|Set in||Homeric Age|
|Publisher||Farrar, Straus, and Giroux|
|Preceded by||The Haw Lantern|
|Followed by||Seeing Things|
The Cure at Troy: A Version of Sophocles' Philoctetes is a verse adaptation by Seamus Heaney of Sophocles' play Philoctetes. It was first published in 1991. The story comes from one of the myths relating to the Trojan War. It is dedicated in memory of poet and translator Robert Fitzgerald.
The story takes place in the closing days of the Trojan War. Before the play begins, the Greek archer Philoctetes has been abandoned on the island of Lemnos by his fellows because of a foul-smelling wound on his foot, and his agonised cries. The play opens with verses from the Chorus and the arrival of Odysseus and Neoptolemus to the shore of Lemnos. Their mission is to devise a plan to obtain the mighty bow of Philoctetes, without which, it has been foretold, they cannot win the Trojan War.
At the beginning of the play, the protagonist Philoctetes has been abandoned on an island with a wound that would not heal. His suffering and exposure to the elements has made him animal-like, a quality he shares with other outcasts in Heaney's work, such as Sweeney.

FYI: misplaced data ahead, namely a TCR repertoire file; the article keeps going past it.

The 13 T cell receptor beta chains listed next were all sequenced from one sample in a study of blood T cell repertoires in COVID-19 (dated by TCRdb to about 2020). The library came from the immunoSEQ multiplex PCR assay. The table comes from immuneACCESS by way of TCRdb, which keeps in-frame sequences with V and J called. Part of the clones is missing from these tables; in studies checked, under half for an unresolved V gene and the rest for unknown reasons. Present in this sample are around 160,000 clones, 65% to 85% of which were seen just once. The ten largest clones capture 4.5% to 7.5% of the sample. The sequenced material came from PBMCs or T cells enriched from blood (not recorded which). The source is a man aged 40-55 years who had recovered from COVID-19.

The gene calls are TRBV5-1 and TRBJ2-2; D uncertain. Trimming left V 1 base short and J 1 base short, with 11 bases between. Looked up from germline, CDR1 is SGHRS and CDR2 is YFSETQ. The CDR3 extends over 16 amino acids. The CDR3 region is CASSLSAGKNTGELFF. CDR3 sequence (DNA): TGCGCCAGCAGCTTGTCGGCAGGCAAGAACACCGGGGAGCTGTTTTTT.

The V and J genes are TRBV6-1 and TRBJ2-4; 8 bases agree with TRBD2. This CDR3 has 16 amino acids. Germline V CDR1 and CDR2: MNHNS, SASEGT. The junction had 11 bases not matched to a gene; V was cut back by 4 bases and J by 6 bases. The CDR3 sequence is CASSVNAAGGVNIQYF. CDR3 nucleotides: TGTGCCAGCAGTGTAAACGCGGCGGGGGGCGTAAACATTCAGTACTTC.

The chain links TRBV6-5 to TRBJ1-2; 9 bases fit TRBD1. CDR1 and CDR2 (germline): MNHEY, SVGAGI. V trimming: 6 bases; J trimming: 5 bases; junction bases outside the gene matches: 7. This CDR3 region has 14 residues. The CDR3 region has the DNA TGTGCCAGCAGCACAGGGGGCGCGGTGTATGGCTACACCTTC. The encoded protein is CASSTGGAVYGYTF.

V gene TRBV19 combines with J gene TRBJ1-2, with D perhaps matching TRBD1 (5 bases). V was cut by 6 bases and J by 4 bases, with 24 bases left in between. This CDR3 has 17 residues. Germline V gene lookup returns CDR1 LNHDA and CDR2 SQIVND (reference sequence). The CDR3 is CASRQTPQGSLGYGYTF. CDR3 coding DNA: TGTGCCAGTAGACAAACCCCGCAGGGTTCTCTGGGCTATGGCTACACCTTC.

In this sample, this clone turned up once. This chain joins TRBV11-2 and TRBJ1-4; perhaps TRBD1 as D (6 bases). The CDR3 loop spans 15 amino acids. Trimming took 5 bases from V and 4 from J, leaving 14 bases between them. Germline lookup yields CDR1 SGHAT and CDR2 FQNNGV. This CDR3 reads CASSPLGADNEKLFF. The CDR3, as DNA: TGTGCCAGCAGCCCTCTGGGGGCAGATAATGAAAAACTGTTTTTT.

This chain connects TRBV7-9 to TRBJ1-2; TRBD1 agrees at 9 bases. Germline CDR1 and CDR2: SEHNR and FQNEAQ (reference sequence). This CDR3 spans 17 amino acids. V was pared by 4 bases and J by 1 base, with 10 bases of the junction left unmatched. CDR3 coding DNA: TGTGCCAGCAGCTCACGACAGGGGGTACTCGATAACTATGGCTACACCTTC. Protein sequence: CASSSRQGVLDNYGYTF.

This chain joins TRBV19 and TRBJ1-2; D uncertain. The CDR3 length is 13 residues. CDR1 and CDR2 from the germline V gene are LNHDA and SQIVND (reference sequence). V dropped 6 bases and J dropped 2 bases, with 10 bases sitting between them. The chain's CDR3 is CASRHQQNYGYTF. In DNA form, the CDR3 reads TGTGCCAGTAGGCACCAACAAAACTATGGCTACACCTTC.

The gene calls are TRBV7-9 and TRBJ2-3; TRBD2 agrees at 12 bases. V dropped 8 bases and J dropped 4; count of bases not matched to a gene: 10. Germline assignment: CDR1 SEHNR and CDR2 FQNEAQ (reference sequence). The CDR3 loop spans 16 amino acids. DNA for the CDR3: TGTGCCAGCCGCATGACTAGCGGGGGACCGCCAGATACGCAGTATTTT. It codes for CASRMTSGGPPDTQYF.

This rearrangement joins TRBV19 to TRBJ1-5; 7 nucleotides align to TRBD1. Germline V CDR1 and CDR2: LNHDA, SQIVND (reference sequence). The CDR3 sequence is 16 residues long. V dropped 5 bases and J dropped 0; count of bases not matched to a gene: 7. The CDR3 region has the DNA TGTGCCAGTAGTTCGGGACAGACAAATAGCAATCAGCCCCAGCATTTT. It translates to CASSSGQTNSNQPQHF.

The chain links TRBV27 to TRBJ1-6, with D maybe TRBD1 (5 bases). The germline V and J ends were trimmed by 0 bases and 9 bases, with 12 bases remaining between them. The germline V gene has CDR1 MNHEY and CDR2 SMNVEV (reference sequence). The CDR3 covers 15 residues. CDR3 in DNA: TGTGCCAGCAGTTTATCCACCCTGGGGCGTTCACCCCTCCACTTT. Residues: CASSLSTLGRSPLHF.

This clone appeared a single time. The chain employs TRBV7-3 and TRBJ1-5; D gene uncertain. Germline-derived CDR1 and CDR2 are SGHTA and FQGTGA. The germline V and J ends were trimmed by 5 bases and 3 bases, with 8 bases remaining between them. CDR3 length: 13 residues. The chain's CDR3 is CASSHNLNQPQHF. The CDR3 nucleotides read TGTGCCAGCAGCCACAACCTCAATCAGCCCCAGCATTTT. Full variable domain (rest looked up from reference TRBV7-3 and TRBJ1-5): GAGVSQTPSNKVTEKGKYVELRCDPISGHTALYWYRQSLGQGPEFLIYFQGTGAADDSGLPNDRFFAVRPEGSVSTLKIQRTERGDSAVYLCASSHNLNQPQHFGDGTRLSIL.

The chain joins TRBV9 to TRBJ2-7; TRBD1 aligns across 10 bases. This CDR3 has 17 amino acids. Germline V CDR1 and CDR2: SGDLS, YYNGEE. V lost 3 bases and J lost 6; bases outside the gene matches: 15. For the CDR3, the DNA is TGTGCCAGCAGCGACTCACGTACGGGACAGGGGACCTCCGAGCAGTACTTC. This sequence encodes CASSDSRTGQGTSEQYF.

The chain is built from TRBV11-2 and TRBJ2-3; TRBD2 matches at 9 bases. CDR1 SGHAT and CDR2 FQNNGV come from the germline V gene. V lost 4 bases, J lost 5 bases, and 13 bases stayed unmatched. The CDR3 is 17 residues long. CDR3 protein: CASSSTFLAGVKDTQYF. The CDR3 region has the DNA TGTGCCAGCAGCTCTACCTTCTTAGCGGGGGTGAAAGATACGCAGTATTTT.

Narratives relating to the Trojan War had attracted Heaney and other Irish poets, sometimes for its resonance with the Northern Ireland conflict. Heaney also reworked The Testament of Cresseid, and had drawn on the Oresteia of Aeschylus for his sequence of poems "Mycenae Lookout".
Heaney's version is well known for its lines:
History says, Don't hope
On this side of the grave,
But then, once in a lifetime
The longed-for tidal wave
Of justice can rise up
And hope and history rhyme.
The passage was quoted by Bill Clinton in his remarks to the community in Derry in 1995 during the Northern Ireland Peace Process, and by Joe Biden at the memorial service for Sean Collier, a campus police officer who was killed in the line of duty during the aftermath of the Boston Marathon bombing. In the opening chorus of the play, Heaney's translation emphasizes the role of poetry as "the voice of reality and justice" in expressing "terrible events".
At the time of its composition, Heaney saw themes of the Philoctetes as consonant with the contemporary political situation in South Africa, as the apartheid regime fell and Nelson Mandela was released from prison without a full-scale war. Heaney described Mandela's return as a similar overcoming of betrayal and a display of "the generosity of his coming back and helping with the city--helping the polis to get together again."
The Cure at Troy was first performed in 1990 by the Field Day Theatre Company. The cast included Seamus Moran as Odysseus, Sean Rocks as Neoptolemus, and Des McAleer as Philoctetes. It was directed by Stephen Rea and Bob Crowley.